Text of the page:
What House Bill 19 could mean for Texas drivers

Proposed law to protect trucking companies
Proposed law to protect trucking companies

HOUSTON – Lawmakers are meeting in Austin to debate hundreds of bills, many that could have a real impact on your life.

One bill that is being discussed involves commercial vehicles, including 18-wheelers. Texas has some of the most dangerous roads. So, what would this bill mean for drivers? Here’s what KPRC 2 Investigates found out.

‘They destroyed my life’

“This crash, this driver, this truck. They destroyed my life,” said Martin Mata.

On April 3, 2018, Martin Mata of Katy was nearly killed after being involved in an accident with an 80,000 pound, 18-wheeler that crushed his car and dragged Martin and the vehicle more than 700 feet down Interstate 45 in Houston. For more than two months, Martin lay in a coma with multiple broken bones, a punctured bladder, kidney damage, spleen damage, liver damage, and a punctured lung.

“I spent two months and 10 days in the ICU room okay. That’s when I receive 22 different surgeries,” Mata explains. “And I was really afraid. I wasn’t sure if I was going to recover.”

In Martin Mata’s case, the trucking company has been cited multiple times in the past for things like no ABS, no brake lights, no automatic brake adjusters, and poor brake maintenance.

House Bill 19

Now, almost three years later, Martin is still recovering and fighting new proposed legislation in Austin. Martin believes House Bill 19 greatly reduces the average driver’s right to use big truck companies for damage. The bill actually involves all commercial vehicle companies. (Read more about HB 19 here. You can read the companion Senate bill 17 here.)

“This House Bill 19, this is pretty sad,” said Mata. “The truck companies they should be held accountable when they don’t maintain their trucks.”

Already Texas leads the nation as the number one worst state in the country for large truck crashes from 2016 to 2020. The Texas Department of Transportation keeps a tally of our deadly roadways and you’ve probably seen the warning signs flashing around town.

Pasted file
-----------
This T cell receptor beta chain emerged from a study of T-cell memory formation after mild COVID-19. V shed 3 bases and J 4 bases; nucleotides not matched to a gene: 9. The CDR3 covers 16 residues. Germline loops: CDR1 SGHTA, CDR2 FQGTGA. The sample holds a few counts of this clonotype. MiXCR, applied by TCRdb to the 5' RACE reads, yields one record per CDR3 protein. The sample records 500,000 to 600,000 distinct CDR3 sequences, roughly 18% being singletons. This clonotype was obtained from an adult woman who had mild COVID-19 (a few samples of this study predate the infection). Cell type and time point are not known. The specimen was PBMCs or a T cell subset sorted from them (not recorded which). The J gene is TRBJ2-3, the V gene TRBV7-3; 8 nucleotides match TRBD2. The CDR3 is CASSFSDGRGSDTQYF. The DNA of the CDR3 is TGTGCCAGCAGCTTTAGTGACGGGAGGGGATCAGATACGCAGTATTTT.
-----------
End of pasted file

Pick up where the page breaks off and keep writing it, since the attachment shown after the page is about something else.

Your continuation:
From 2009 to 2019, the number of deaths involving big rigs in Texas jumped 105% from 318 to 652 - according to TxDot.

“The trucking legislation will only make our roads more dangerous in Texas,” said Ware Wendell, Executive Director for Texas Watch.

Ware Wendell is with Texas Watch, a non-profit consumer safety group. Wendell explains they believe House Bill 19 is bad for all of us who share the road with big rigs and commercial vehicles.

“It takes the focus away from the trucking companies’ misconduct and their wrongdoing and safety violations. It focuses instead on just the truck drivers’ conduct in the seconds leading up to the crash,” said Wendell.

Bill is still being debated, changes coming

“Texas has seen an astronomical increase in the number of lawsuits filed after vehicle accidents. 118% over the last 10 years,” explains Lucy Nashed, Keep Texas Trucking.

Lucy Nashed is with the Keep Texas Trucking Coalition and says the bill doesn’t favor average drivers or commercial truck companies. She said the main goal of the bill is to reduce “no merit” lawsuits.

“We want to make sure there is an even playing field anytime someone is injured in an accident,” explains Nashed.

We asked Nashed about the bill limiting drivers from looking back more than two years at what the trucking company has done with the truck if involved in an accident. She explains that the idea is just wrong.

“That’s not the bill that is moving forward. There’s going to be a substitute bill that’s introduced, that has no time limitations on the time you look back,” she explains.

Nashed says there will be changes to the bill in the days ahead before it moves forward.

As for Mata, he says his days ahead are changed forever. No more tennis, no more skiing with the family, and walking with a cane for the rest of his life.

“We used to be a pretty happy family,” Mata says. “It’s not easy you know.”

Have an opinion about proposed bills?

You can write to lawmakers in Austin and let them know what you think about this bill and any other that is being debated. The Texas Legislature Online has a database where you can search who represents you and how to contact them. Just check the committee pages of the Senate and House of Representatives. It’s easy to navigate and use.

KPRC 2 Investigates will follow the developments and potential changes for House Bill 19 and let you know what happens.


About the Authors:

Emmy-winning investigative reporter, insanely competitive tennis player, skier, weightlifter, crazy rock & roll drummer (John Bonham is my hero). Husband to Veronica and loving cat father to Bella and Meemo.